Health law focuses on regulations that impact the health care industry and its patients. Health law lawyers can represent hospitals, physician groups, health maintenance organizations (HMOs), individual doctors, universities, and many others. Health law practice areas include:

  • Medicare policy and compliance
  • Public health policy
  • Biomedicine and telemedicine
  • Mergers and acquisitions
  • Risk management
  • Bioethics and clinical ethics

Immigration law focuses on the legal issues and policies relating to immigrants who come to the United States on a temporary or permanent basis. An immigration lawyer may work for the government, a law firm, a community-based organization, or in-house for a company employing immigrants. Immigration law practice areas include:

  • Asylum/refugee law
  • Business immigration law
  • Criminal and deportation defense

Intellectual property law focuses on the protection of discoveries, creations, and identifying marks for inventors, authors, and businesses. Intellectual property lawyers usually specialize in a specific practice area, which include:

  • Patent law
  • Copyright law
  • International trade negotiations

International law focuses on the legal implications of increased travel across borders for business, tourism, and permanent residence. Fluency in other languages or familiarity with other cultures can be an advantage for law school graduates who want to practice in the international arena. There are two main types of international law:

  • Public international law, which works with national governments, international institutions, or public interest groups
  • Private international law, which provides extensive opportunities with law firms, corporations, banks, or telecommunications firms

Municipal law is the law specific to a particular city or county (known legally as a "municipality"), and the government bodies within those cities or counties. This can cover a wide range of issues, including police power, zoning, education policies, and property taxes. Most attorneys who handle municipal law cases are hired by the municipalities themselves. Related practice areas include:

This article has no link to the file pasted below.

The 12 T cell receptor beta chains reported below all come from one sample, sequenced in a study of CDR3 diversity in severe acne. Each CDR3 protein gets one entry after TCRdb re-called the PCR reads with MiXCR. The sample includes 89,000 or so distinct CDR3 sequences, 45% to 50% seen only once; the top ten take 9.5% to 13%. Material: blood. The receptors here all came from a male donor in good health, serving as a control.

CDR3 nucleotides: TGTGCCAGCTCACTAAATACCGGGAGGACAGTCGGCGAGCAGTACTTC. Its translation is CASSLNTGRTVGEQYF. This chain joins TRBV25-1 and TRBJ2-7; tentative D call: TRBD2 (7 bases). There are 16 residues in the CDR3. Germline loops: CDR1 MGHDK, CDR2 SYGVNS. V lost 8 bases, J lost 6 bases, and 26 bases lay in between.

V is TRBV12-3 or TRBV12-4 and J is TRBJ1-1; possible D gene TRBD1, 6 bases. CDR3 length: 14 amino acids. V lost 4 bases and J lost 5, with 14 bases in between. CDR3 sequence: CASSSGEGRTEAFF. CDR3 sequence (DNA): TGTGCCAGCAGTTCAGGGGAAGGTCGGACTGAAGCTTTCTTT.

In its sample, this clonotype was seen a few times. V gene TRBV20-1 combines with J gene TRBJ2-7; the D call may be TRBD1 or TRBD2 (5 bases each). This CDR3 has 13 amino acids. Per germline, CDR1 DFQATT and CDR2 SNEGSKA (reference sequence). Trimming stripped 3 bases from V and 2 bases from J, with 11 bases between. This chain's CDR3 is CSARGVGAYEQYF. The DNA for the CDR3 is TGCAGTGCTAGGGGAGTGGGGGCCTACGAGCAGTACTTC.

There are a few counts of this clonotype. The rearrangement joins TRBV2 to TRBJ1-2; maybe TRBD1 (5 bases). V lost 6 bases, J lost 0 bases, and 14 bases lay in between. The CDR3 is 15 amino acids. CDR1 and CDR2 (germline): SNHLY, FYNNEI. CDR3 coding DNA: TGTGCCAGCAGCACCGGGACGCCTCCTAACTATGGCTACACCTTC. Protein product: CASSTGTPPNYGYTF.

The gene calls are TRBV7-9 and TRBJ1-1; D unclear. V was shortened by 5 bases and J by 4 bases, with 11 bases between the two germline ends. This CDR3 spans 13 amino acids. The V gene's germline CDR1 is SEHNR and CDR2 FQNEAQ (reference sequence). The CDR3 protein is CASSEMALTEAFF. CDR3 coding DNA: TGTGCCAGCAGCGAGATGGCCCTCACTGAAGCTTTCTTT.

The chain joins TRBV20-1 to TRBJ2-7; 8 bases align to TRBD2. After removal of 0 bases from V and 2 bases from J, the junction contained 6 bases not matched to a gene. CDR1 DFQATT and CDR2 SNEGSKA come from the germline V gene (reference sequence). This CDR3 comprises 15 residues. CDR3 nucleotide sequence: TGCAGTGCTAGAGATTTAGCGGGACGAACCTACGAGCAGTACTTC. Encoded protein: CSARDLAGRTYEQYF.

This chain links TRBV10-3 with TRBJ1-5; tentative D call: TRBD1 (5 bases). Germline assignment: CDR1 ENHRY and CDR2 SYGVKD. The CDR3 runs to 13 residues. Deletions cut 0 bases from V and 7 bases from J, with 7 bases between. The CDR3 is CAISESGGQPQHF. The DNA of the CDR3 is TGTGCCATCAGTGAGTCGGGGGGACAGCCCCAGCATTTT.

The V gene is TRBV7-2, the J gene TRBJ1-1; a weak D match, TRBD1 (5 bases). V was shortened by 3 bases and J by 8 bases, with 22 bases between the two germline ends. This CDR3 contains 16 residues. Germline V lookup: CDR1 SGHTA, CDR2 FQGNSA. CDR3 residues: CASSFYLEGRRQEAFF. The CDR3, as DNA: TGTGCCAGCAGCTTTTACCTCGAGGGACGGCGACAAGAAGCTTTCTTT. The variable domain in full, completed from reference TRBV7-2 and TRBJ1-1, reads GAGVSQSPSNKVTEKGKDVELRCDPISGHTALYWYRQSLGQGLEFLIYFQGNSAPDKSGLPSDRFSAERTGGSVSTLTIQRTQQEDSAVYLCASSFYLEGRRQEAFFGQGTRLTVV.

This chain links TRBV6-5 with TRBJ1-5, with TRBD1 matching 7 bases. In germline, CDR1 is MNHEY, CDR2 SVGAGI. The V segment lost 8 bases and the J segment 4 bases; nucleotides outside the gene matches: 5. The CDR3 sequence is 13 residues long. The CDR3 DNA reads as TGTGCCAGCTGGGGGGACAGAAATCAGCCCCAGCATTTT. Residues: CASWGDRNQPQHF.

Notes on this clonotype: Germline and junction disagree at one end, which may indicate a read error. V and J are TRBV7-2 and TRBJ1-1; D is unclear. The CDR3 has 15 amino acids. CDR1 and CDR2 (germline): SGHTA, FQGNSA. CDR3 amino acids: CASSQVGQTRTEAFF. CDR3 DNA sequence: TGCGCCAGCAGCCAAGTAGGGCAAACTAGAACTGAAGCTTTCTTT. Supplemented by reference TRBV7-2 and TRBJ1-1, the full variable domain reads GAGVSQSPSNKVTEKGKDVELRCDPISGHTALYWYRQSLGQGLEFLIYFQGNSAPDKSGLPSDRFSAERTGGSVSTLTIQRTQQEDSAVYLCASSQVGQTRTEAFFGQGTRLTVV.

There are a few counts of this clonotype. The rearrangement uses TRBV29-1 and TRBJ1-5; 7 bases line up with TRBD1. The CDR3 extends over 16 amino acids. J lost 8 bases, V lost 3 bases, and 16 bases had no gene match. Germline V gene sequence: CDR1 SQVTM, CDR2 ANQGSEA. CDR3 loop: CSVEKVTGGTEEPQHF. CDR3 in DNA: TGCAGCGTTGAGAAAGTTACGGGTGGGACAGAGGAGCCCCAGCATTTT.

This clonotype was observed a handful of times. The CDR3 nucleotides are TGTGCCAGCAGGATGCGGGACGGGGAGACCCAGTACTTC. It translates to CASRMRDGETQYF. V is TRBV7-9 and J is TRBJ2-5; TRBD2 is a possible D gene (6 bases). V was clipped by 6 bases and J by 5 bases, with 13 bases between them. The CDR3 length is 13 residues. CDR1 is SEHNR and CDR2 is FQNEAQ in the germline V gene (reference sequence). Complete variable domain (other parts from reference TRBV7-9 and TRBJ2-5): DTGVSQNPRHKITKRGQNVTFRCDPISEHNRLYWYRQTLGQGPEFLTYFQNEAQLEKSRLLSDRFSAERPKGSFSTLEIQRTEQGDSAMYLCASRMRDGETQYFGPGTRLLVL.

• Land use law
  • Real estate–property taxes, zoning
  • Small business law

Real estate law focuses on issues relating to land. Some real estate lawyers focus on litigation issues while others focus on contractual issues around land and property. Real estate law practice areas include:

  • Land and building ownership
  • Rights to possess and use land or buildings
  • Sale and purchase of real property
  • Landlord-tenant issues
  • Development of real property
  • Compliance with local, state, or national regulations

Securities law focuses on the formation, organization, and financing of corporations. This is a complex area of law that almost always requires the services of a specialist. Securities law practice areas include:

  • Stocks
  • Mergers
  • Acquisitions
  • Corporate takeovers

Sports law focuses on the legal aspects of both amateur and professional sports. At the amateur level, sports lawyers work with athletes, donors, colleges, and universities. At the professional level, sports lawyers serve as agents to individual players or represent team owners. Sports law practice areas include:

  • Contract and antitrust issues
  • Title IX compliance

Entertainment law focuses on assisting clients with employment law issues and contract negotiations and disputes. Entertainment law practice areas include:

  • Employment law
  • Intellectual property law
  • Compensation/royalties disputes

Tax law focuses on the regulations set in place by the federal Internal Revenue Code. Tax law constantly changes and lawyers in this field are challenged to stay current with each new development. Tax law practice areas include:

  • Income taxes
  • Capital gains taxes
  • Tax evasion

Not sure which field is right for you?